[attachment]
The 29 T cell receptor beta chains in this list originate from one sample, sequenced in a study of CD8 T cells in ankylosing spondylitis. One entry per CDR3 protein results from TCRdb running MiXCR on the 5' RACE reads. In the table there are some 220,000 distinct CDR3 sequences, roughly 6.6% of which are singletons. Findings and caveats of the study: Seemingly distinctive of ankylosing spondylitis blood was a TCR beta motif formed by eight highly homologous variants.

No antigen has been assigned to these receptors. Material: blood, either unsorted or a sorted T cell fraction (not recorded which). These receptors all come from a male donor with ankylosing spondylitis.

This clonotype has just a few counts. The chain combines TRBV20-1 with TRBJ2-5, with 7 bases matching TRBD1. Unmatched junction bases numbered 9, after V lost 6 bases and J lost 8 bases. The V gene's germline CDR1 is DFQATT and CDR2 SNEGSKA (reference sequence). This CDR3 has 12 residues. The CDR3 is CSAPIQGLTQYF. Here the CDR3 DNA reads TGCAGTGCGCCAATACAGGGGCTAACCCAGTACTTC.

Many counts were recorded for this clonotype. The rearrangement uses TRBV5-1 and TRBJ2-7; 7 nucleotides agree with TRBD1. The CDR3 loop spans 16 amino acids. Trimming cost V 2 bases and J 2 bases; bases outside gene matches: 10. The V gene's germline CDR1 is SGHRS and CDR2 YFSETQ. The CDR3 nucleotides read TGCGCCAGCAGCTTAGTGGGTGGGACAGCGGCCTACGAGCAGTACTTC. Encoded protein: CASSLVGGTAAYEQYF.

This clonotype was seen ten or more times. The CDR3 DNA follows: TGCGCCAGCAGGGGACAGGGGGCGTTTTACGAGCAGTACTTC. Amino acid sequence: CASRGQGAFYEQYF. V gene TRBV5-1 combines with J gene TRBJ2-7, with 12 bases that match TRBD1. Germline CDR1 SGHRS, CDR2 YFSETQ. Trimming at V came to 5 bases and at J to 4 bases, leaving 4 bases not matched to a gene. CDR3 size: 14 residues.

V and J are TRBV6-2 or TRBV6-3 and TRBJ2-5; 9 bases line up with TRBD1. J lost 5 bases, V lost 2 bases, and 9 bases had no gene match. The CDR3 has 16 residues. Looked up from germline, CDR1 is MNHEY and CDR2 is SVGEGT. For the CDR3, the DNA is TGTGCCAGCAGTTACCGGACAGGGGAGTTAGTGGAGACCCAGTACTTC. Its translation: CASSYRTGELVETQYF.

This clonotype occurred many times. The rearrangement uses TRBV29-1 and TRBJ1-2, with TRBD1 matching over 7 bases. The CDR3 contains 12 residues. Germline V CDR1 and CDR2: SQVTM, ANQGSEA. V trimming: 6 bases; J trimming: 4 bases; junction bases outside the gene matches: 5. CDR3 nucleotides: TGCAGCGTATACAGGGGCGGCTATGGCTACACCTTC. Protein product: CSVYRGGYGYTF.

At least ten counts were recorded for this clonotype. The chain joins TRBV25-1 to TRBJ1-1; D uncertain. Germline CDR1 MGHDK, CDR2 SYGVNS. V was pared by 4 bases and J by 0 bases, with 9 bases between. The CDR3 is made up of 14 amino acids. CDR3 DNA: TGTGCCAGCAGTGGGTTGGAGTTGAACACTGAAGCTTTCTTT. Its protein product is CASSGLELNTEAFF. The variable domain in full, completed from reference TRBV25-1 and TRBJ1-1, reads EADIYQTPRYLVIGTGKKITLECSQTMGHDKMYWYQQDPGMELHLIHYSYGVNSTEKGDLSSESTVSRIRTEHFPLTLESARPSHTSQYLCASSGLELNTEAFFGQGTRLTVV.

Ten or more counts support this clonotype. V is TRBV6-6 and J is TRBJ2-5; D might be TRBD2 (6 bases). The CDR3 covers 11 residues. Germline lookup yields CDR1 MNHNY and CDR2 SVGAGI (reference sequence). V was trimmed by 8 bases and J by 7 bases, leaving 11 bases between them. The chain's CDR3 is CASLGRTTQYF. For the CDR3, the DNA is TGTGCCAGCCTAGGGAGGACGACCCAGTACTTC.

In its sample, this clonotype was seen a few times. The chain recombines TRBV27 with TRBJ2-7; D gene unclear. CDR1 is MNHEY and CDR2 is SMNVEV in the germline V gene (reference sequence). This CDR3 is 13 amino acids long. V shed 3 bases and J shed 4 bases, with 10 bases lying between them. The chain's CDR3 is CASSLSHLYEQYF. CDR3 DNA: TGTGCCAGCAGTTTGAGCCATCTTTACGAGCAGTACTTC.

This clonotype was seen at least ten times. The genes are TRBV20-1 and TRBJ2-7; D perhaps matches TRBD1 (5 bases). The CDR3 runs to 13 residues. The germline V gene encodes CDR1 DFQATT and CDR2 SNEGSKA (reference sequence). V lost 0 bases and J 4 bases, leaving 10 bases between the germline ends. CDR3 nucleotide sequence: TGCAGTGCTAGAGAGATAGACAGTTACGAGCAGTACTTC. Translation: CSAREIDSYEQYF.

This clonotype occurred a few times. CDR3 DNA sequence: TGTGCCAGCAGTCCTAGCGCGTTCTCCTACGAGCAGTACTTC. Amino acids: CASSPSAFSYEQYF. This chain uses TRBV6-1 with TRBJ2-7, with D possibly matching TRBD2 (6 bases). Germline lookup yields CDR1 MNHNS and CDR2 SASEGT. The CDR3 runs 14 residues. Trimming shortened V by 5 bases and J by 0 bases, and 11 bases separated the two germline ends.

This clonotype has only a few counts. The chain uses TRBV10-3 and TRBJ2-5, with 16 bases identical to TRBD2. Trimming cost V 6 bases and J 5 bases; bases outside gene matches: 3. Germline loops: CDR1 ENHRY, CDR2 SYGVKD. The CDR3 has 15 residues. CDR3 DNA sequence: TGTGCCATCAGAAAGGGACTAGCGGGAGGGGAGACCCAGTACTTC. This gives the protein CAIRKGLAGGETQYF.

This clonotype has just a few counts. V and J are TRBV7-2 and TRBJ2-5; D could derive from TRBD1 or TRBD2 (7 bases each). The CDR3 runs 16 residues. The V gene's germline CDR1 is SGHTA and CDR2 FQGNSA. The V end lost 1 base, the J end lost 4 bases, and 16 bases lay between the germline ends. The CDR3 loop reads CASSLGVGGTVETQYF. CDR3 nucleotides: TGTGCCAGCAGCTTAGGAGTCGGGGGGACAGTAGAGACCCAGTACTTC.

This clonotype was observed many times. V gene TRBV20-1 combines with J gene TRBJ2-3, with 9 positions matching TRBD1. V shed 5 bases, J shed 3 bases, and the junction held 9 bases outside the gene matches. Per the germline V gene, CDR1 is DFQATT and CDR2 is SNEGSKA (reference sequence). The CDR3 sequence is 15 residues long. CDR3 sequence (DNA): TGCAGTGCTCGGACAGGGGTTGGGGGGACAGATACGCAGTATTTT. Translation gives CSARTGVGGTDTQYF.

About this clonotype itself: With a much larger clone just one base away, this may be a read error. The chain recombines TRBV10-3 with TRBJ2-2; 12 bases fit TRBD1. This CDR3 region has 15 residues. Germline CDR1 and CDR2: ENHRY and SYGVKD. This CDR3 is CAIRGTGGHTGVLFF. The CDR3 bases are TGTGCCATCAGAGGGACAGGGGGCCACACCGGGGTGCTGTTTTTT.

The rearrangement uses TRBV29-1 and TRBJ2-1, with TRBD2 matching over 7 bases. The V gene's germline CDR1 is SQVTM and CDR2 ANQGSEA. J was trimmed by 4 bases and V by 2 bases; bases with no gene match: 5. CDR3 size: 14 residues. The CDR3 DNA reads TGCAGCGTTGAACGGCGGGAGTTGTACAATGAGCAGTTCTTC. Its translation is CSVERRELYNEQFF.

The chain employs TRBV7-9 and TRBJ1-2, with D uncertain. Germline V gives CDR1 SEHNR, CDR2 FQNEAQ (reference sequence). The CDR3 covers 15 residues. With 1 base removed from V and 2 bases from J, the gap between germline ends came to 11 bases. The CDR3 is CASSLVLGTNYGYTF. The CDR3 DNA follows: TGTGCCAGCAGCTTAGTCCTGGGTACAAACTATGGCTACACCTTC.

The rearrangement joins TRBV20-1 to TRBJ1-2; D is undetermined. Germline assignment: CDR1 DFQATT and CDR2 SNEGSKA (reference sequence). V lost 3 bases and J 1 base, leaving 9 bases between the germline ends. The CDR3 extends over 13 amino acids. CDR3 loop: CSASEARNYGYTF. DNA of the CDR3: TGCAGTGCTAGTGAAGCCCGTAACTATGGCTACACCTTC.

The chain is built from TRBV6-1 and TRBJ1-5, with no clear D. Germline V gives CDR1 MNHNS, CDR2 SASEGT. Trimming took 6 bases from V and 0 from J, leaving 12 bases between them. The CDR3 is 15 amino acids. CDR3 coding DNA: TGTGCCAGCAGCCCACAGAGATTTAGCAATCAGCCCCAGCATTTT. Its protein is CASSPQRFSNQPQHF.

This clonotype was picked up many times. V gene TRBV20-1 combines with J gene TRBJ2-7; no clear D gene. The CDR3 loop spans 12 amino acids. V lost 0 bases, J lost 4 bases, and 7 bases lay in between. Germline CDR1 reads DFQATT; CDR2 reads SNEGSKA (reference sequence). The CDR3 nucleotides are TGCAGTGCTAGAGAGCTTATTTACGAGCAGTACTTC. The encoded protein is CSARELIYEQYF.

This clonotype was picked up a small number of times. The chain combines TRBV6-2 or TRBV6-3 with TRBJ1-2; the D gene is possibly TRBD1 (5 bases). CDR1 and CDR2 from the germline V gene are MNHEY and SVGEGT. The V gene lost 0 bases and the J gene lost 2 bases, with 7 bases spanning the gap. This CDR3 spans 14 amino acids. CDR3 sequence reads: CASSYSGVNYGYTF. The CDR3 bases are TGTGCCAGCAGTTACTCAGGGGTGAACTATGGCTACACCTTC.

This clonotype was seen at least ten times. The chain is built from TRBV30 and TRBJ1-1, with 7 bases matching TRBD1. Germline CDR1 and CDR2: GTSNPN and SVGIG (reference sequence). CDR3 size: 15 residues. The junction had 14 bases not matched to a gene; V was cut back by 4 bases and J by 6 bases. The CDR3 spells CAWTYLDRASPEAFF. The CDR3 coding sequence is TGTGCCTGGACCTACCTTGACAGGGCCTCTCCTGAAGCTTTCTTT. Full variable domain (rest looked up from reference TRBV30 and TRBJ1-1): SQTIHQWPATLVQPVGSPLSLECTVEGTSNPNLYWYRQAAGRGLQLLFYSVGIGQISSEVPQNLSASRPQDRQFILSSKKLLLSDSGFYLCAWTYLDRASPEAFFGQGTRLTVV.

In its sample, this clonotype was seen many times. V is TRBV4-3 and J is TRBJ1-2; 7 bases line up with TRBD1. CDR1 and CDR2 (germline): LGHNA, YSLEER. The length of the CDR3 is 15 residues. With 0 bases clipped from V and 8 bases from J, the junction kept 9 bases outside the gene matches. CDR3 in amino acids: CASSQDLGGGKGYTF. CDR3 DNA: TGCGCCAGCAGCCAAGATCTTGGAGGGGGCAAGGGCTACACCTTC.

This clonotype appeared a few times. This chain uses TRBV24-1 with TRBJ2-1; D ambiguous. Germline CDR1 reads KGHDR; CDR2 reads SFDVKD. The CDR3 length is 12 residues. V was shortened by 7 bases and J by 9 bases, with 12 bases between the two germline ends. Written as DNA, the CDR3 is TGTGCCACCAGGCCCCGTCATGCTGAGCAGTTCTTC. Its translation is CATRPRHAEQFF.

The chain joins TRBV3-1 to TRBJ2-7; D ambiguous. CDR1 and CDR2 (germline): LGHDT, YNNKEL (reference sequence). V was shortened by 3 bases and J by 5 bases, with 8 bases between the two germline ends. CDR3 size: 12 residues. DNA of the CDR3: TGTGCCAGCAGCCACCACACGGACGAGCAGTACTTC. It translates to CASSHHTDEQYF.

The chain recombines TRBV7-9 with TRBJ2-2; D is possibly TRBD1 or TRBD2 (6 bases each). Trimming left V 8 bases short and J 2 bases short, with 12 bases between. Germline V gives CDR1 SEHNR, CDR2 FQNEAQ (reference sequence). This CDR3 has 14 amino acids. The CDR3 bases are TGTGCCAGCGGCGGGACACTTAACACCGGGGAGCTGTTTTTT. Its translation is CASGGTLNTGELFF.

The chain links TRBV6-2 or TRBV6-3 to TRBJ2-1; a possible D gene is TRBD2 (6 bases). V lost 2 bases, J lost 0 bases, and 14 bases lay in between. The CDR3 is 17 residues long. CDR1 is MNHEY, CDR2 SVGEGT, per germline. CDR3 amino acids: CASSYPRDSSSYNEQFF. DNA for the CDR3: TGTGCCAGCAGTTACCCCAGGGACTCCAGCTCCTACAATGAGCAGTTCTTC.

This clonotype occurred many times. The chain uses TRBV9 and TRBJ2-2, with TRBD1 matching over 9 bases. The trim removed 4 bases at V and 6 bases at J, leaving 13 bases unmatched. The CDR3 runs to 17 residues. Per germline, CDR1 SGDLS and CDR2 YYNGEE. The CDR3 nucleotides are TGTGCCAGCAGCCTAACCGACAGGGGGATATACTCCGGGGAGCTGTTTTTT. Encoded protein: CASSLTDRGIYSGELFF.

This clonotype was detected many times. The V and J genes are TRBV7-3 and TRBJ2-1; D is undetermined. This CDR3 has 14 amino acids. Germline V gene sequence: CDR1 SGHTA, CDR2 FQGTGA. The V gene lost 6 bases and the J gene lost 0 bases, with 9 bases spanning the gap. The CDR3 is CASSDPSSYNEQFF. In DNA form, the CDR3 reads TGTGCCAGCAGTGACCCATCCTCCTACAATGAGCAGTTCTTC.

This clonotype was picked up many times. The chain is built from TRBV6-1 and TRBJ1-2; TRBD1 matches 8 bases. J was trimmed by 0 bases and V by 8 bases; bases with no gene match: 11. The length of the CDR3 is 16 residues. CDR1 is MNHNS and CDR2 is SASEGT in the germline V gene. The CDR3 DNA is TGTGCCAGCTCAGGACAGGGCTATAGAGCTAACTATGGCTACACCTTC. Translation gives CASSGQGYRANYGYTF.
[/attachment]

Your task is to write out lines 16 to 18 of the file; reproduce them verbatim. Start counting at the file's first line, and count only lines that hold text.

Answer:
About this clonotype itself: With a much larger clone just one base away, this may be a read error. The chain recombines TRBV10-3 with TRBJ2-2; 12 bases fit TRBD1. This CDR3 region has 15 residues. Germline CDR1 and CDR2: ENHRY and SYGVKD. This CDR3 is CAIRGTGGHTGVLFF. The CDR3 bases are TGTGCCATCAGAGGGACAGGGGGCCACACCGGGGTGCTGTTTTTT.

The rearrangement uses TRBV29-1 and TRBJ2-1, with TRBD2 matching over 7 bases. The V gene's germline CDR1 is SQVTM and CDR2 ANQGSEA. J was trimmed by 4 bases and V by 2 bases; bases with no gene match: 5. CDR3 size: 14 residues. The CDR3 DNA reads TGCAGCGTTGAACGGCGGGAGTTGTACAATGAGCAGTTCTTC. Its translation is CSVERRELYNEQFF.

The chain employs TRBV7-9 and TRBJ1-2, with D uncertain. Germline V gives CDR1 SEHNR, CDR2 FQNEAQ (reference sequence). The CDR3 covers 15 residues. With 1 base removed from V and 2 bases from J, the gap between germline ends came to 11 bases. The CDR3 is CASSLVLGTNYGYTF. The CDR3 DNA follows: TGTGCCAGCAGCTTAGTCCTGGGTACAAACTATGGCTACACCTTC.